Full-service gas stations may have
mostly vanished from the American scene
in the 1970s, but at least one Kyrene
Corridor holdout still offers the
premium service at one of its pumps—at a
premium price, of course.
For 30 cents per gallon more, you can
watch from the cool confines of your
air-conditioned interior while a service
attendant sweats the onerous job of
pumping gas, checking the fluids, tire
pressure, belts and hoses, and washing
“It’s very popular with the moms with
their kids in the car and the older
population,” said Tony Stewart, shop
manager at the Oasis gas and service
station on the southwest corner of
McClintock and Elliot roads. “Mostly
it’s the mothers with kids. They don’t
want to leave their kids unattended
while they go inside.”
Some of Stewart’s regular customers use
the service every time they fill up, he
said. Others throw it in once a month to
make sure their car is looked at by a
professional and is in good repair. Some
just stop by before a long road trip to
make sure their car can survive the
“It's well worth it for what you’re
getting in return, as far as the full
check-over, to make sure your car’s in
good shape to go and drive around,
especially tire condition when it’s hot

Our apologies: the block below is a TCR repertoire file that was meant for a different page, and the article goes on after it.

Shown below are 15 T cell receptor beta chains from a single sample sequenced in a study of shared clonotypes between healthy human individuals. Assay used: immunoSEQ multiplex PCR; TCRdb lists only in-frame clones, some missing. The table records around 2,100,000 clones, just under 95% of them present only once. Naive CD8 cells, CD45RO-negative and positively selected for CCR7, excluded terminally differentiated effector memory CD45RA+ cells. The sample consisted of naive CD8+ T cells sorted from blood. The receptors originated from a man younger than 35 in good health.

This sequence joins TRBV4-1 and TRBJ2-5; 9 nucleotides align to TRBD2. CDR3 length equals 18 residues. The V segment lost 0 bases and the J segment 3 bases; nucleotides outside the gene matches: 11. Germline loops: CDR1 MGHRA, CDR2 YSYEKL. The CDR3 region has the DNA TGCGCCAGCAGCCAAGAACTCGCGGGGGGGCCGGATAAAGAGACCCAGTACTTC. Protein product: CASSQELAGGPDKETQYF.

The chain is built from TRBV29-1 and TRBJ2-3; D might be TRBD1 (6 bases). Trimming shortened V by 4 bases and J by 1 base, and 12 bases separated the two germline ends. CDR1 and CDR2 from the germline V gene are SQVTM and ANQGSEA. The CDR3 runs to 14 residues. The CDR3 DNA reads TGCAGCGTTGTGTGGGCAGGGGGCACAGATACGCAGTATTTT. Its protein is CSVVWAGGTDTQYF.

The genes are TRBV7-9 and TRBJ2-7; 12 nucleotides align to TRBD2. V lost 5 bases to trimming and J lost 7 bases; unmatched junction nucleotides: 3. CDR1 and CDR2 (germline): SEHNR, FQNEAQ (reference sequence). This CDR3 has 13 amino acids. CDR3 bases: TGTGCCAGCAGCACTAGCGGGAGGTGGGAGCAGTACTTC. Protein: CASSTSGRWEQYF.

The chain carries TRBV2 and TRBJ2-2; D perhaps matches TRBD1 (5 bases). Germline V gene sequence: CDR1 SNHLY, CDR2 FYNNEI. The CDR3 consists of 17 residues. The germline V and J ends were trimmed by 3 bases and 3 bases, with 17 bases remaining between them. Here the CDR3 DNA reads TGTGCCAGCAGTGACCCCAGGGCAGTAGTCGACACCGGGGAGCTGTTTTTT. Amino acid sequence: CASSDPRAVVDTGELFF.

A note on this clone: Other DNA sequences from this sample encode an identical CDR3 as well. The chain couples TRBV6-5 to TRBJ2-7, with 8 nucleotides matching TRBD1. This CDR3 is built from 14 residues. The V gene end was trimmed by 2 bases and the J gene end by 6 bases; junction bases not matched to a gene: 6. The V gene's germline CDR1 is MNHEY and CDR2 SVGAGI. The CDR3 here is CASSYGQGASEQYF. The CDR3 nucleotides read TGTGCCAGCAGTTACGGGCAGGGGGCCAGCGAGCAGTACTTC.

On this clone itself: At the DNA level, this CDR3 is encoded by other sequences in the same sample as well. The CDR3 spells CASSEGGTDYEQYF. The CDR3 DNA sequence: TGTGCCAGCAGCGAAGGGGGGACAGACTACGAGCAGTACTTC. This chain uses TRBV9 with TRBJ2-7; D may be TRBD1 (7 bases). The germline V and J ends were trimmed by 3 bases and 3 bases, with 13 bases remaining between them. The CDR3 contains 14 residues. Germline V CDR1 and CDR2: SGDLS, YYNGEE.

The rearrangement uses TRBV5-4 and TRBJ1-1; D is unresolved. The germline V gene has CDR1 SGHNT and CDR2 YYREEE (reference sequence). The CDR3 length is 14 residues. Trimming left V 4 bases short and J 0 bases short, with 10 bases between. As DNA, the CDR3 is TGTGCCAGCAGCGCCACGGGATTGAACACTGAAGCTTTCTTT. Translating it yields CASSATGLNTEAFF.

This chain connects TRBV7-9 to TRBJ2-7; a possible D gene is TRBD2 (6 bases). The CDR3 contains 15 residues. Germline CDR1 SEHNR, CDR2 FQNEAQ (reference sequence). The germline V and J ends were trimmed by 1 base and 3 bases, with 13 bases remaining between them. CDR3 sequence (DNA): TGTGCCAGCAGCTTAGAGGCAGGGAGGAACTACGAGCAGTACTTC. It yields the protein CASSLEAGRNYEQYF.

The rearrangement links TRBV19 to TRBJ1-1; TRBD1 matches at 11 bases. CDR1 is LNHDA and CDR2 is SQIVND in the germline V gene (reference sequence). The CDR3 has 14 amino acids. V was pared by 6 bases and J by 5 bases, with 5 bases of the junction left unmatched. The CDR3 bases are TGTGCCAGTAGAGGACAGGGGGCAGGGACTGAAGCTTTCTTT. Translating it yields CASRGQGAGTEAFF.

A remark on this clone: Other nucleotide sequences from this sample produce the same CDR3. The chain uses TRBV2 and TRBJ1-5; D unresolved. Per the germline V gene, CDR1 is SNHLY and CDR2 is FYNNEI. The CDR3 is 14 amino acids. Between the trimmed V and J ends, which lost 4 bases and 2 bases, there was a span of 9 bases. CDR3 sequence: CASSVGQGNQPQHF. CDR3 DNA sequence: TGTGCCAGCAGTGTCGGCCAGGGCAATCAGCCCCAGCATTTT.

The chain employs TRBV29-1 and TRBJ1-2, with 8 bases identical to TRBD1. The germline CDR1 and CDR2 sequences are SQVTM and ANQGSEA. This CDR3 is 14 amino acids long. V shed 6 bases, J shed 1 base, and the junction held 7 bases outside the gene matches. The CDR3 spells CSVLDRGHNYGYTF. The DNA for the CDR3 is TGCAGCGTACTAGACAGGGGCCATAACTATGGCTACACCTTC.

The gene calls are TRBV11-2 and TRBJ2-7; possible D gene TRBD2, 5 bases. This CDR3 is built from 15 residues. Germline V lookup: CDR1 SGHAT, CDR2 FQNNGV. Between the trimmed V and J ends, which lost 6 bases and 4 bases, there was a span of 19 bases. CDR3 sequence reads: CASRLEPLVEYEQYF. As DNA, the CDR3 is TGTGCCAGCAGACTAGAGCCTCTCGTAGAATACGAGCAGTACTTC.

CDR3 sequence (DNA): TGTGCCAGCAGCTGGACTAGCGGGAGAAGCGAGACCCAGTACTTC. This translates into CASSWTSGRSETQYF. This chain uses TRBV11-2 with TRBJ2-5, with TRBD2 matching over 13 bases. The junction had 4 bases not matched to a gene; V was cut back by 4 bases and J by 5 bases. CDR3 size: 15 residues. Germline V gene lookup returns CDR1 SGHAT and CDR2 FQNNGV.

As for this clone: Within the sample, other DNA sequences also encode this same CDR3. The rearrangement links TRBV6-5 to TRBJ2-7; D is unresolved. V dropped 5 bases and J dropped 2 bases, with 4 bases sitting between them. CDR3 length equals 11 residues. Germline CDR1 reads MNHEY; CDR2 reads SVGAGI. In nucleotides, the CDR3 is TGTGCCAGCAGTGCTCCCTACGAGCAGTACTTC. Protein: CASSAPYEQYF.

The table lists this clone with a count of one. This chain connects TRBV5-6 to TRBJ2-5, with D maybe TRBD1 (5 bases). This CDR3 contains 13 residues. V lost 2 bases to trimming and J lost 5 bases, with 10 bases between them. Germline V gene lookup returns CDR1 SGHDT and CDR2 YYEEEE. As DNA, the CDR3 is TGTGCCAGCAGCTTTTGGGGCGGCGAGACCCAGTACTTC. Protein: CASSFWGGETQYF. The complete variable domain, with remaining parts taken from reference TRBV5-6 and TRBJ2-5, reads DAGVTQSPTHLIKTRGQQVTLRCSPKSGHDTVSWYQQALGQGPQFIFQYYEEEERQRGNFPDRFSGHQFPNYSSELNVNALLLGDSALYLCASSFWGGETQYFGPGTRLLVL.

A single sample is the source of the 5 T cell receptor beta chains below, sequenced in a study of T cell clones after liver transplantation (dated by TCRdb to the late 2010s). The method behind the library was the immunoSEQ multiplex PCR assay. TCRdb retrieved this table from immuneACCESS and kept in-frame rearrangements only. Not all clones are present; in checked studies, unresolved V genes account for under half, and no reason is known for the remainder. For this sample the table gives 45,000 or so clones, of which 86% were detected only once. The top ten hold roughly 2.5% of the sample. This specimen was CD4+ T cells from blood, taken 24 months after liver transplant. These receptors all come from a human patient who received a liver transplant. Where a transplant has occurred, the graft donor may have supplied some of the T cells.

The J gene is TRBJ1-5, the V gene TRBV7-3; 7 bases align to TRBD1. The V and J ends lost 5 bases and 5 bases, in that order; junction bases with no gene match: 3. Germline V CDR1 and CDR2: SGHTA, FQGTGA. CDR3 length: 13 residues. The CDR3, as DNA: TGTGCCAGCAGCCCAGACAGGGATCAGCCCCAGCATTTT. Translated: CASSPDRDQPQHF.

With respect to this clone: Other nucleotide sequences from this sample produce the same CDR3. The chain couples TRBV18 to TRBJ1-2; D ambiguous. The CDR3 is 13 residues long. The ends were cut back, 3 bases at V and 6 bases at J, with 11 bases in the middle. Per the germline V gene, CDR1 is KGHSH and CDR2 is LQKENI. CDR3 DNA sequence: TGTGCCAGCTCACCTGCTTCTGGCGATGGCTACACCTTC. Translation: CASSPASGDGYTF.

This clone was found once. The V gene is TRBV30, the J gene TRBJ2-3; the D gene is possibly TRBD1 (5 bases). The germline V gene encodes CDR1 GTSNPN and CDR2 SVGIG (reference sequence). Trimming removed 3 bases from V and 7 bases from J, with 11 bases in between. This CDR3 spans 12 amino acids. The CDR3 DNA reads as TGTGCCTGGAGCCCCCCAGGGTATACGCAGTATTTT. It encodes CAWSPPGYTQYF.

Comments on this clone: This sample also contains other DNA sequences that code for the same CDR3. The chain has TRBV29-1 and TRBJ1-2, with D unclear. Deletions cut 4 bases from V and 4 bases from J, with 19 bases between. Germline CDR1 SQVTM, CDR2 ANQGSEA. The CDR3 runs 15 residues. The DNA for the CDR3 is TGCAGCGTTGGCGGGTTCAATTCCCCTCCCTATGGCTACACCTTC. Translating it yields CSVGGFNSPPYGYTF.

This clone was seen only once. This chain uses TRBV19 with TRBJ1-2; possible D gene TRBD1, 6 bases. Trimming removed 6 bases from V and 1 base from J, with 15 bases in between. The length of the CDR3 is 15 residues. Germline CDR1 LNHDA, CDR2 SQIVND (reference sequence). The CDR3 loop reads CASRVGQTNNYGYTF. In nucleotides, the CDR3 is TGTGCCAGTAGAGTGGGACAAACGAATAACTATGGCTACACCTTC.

like this,” Stewart said.
Most U.S. stations stopped offering full
service after the 1973 Arab oil embargo,
except in Oregon and New Jersey, where
self-service is still prohibited.
The Americans With Disabilities Act also
mandates attendant service to drivers
whose cars display a handicapped license
plate or placard, except in cases where
only a cashier is on duty. Such service
cannot result in an added charge, even
at a full-serve pump if additional
services are not provided.
Yet even that rule doesn’t fully address
the needs of handicapped drivers, who
ADA observers say are finding fewer
stations that offer repair facilities in
combination with gasoline service.
Stewart’s station is one of the nation’s
few still offering both.
Stewart said his family-owned station
has offered the service for 18 years,
first at a Mesa location, then in
Chandler and now at its current
McClintock and Elliot perch.
Customers looking to utilize the
station’s full service simply need to
pull up to the pump and wait. The lone
pump, the one closest to the service
center, is designated for full service.
When a customer sits at the pump, a
mechanic will step outside and fill the
tank within a few minutes.
“It’s usually no more than a two-minute
wait at the pump before we start pumping
the gas,” Stewart said. “We have to make
sure what we’re doing in the shop is
good enough that we can stop and go
outside and get them taken care of as
fast as possible.”
Stewart said he hears a lot of positive
feedback about the comfort the service
“It (results in) peace of mind for
whoever comes to the full serve to know
that their car’s getting looked over and
they’re going to be okay until their
next major service,” he said.
Stewart estimated that about 15 to 20
people use the premium service each day.